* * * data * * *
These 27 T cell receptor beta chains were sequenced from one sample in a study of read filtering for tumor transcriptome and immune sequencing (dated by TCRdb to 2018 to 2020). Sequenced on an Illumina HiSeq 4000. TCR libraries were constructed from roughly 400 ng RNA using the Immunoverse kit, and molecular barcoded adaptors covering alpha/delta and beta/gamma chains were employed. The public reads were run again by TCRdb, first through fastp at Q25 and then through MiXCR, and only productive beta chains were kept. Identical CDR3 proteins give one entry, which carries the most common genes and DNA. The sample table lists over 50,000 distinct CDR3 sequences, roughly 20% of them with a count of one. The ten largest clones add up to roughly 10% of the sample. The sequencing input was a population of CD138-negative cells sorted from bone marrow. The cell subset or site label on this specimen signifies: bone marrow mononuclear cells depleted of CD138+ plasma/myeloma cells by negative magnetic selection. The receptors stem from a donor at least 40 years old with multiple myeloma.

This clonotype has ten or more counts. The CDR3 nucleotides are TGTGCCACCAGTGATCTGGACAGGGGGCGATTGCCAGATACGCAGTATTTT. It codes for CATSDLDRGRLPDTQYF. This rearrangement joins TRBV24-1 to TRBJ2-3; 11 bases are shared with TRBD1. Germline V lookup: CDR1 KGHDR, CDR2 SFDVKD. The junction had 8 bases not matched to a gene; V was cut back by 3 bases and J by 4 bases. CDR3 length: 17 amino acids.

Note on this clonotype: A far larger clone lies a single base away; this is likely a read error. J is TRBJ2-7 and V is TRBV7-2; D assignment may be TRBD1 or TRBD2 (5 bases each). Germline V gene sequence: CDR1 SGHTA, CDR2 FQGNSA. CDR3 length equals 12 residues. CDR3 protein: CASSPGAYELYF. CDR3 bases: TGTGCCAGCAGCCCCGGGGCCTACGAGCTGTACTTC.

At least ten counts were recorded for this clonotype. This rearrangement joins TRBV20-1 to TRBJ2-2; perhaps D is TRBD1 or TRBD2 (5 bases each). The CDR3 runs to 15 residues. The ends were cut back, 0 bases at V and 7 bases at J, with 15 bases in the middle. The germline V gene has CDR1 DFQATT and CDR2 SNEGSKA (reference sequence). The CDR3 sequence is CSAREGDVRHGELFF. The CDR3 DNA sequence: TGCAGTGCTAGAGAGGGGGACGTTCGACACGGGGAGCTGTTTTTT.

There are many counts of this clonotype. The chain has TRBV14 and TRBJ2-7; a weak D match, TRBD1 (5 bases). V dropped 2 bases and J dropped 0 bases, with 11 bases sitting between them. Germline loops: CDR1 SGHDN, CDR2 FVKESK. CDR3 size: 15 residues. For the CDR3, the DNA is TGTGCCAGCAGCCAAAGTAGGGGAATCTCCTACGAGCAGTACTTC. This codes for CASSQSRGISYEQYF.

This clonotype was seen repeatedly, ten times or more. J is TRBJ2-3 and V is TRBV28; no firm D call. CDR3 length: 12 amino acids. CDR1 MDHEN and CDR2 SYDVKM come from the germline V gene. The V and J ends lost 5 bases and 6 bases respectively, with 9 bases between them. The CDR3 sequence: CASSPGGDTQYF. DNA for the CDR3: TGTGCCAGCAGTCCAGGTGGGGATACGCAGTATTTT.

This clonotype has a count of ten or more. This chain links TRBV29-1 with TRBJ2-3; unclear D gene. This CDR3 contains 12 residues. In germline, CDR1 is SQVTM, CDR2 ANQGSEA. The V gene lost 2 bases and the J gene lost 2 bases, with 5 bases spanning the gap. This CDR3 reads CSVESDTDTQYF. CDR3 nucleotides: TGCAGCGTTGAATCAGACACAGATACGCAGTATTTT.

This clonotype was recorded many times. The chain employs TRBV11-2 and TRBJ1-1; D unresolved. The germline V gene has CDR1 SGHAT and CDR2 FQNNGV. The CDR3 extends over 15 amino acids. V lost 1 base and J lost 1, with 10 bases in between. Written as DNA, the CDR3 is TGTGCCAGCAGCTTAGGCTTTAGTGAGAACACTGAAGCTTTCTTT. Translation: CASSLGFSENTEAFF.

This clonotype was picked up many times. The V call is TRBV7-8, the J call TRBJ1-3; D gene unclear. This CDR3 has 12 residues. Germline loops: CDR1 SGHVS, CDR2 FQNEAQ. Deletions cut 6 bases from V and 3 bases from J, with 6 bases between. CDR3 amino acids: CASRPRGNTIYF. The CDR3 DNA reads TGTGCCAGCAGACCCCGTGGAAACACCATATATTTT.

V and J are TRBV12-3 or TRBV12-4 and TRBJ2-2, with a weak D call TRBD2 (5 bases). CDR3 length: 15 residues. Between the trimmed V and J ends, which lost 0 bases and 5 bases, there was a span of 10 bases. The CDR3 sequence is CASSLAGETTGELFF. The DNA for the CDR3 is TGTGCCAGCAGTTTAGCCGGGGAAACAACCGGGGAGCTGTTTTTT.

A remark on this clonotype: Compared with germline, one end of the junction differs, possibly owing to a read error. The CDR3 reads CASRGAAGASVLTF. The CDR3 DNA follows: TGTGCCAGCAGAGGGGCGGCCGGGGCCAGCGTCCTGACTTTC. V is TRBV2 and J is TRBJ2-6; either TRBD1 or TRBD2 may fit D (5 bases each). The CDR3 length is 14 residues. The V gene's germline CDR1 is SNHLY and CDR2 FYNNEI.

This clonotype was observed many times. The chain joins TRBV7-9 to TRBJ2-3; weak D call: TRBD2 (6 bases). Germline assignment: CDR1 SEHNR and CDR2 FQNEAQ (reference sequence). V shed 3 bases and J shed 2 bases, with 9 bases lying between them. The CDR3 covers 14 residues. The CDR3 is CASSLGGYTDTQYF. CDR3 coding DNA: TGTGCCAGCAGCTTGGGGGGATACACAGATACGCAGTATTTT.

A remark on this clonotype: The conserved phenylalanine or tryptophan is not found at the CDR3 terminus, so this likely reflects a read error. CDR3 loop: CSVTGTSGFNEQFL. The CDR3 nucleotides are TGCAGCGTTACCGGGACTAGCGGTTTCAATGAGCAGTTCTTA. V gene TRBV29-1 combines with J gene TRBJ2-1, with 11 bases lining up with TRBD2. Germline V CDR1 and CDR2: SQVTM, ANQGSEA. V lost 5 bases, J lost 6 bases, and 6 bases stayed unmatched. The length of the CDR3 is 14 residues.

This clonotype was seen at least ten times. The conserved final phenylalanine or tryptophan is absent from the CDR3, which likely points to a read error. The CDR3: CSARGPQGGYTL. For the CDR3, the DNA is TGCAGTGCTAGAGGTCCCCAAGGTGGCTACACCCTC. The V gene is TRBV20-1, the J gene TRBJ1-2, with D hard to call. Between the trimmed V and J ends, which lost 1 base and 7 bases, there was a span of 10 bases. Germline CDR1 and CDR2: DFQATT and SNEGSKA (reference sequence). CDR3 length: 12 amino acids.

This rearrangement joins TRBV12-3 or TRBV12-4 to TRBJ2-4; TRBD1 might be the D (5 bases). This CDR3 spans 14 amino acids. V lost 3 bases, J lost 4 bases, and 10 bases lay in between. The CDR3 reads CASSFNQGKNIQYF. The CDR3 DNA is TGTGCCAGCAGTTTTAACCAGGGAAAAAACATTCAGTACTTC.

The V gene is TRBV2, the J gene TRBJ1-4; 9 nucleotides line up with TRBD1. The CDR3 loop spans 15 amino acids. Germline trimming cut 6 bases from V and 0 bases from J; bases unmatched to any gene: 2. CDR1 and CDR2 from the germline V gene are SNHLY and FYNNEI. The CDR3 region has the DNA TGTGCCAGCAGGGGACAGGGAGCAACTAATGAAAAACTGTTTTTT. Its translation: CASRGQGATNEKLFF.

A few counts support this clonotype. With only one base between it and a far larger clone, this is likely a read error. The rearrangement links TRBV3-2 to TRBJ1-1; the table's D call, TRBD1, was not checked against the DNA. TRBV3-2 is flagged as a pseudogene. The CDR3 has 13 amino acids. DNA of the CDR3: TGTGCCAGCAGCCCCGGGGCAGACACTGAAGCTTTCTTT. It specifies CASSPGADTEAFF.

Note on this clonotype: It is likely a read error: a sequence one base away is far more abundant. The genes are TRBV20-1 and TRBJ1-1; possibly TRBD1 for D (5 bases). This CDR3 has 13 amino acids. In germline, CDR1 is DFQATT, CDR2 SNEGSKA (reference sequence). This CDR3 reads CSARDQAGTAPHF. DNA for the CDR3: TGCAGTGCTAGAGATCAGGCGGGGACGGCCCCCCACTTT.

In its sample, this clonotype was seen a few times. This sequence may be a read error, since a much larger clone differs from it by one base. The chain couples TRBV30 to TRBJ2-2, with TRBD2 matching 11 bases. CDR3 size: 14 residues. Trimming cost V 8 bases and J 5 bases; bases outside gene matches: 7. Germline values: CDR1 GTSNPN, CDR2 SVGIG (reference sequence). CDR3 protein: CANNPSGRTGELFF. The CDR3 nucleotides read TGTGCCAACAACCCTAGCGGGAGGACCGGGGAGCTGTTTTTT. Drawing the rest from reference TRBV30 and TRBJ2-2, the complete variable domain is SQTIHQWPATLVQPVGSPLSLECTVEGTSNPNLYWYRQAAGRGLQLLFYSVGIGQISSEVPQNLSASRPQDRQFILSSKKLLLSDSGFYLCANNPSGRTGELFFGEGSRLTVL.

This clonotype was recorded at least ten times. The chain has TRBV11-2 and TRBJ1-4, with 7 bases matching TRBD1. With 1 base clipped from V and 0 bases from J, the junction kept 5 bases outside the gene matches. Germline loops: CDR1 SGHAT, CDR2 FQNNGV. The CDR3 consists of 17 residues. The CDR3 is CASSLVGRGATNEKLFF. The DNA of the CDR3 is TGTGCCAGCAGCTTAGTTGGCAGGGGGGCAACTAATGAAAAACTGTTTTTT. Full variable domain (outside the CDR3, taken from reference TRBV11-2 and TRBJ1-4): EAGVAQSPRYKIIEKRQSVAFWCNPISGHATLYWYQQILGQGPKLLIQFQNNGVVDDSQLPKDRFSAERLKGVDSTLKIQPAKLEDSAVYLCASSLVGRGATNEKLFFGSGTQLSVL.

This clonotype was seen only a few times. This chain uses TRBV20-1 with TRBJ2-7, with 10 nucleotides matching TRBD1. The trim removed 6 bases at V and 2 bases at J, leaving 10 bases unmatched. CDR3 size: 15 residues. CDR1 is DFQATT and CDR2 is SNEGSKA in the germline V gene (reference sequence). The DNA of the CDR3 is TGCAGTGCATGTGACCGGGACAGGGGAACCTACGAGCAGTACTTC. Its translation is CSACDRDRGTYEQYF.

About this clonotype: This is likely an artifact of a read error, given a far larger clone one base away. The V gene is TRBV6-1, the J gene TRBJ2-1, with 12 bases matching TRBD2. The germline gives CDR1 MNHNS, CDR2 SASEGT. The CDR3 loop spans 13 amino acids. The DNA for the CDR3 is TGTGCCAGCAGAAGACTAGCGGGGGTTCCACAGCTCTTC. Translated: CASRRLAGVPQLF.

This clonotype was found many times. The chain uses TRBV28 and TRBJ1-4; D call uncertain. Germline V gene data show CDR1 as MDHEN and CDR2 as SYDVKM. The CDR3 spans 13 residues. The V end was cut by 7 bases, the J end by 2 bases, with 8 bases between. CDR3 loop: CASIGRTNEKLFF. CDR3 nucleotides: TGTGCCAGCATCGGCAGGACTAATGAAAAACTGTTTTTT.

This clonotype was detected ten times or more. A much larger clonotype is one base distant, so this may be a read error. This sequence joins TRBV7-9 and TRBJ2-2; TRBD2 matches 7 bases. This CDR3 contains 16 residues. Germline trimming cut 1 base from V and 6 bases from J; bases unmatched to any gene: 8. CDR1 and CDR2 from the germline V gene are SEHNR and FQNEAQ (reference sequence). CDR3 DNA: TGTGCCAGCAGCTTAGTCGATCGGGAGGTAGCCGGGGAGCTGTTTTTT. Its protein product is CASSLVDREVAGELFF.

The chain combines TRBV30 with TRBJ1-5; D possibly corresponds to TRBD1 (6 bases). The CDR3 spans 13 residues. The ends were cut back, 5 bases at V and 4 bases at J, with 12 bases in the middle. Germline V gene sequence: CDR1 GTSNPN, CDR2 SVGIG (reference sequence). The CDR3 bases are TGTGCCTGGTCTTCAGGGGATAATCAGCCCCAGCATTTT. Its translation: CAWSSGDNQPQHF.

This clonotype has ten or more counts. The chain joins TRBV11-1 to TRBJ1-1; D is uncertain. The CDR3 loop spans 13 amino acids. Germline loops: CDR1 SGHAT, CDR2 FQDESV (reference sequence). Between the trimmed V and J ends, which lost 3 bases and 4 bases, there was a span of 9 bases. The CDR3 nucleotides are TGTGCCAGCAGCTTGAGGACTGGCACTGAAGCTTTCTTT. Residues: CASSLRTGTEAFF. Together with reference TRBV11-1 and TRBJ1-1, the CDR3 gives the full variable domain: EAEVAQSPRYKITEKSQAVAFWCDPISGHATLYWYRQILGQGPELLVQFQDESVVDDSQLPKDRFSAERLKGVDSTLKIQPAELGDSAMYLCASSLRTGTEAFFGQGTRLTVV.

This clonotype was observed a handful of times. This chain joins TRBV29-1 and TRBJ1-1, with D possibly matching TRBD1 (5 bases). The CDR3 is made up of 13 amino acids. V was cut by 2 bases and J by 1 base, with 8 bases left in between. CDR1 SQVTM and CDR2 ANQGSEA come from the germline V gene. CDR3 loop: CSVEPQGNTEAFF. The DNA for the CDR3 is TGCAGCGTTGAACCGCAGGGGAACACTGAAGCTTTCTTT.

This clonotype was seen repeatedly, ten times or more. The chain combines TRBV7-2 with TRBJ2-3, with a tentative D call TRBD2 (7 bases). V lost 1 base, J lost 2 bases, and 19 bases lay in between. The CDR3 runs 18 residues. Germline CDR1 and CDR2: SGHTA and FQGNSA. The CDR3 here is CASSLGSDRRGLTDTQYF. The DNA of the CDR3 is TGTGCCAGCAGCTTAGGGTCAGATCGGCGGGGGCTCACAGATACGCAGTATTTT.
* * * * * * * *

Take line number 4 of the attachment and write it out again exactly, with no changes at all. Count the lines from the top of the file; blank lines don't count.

At least ten counts were recorded for this clonotype. This rearrangement joins TRBV20-1 to TRBJ2-2; perhaps D is TRBD1 or TRBD2 (5 bases each). The CDR3 runs to 15 residues. The ends were cut back, 0 bases at V and 7 bases at J, with 15 bases in the middle. The germline V gene has CDR1 DFQATT and CDR2 SNEGSKA (reference sequence). The CDR3 sequence is CSAREGDVRHGELFF. The CDR3 DNA sequence: TGCAGTGCTAGAGAGGGGGACGTTCGACACGGGGAGCTGTTTTTT.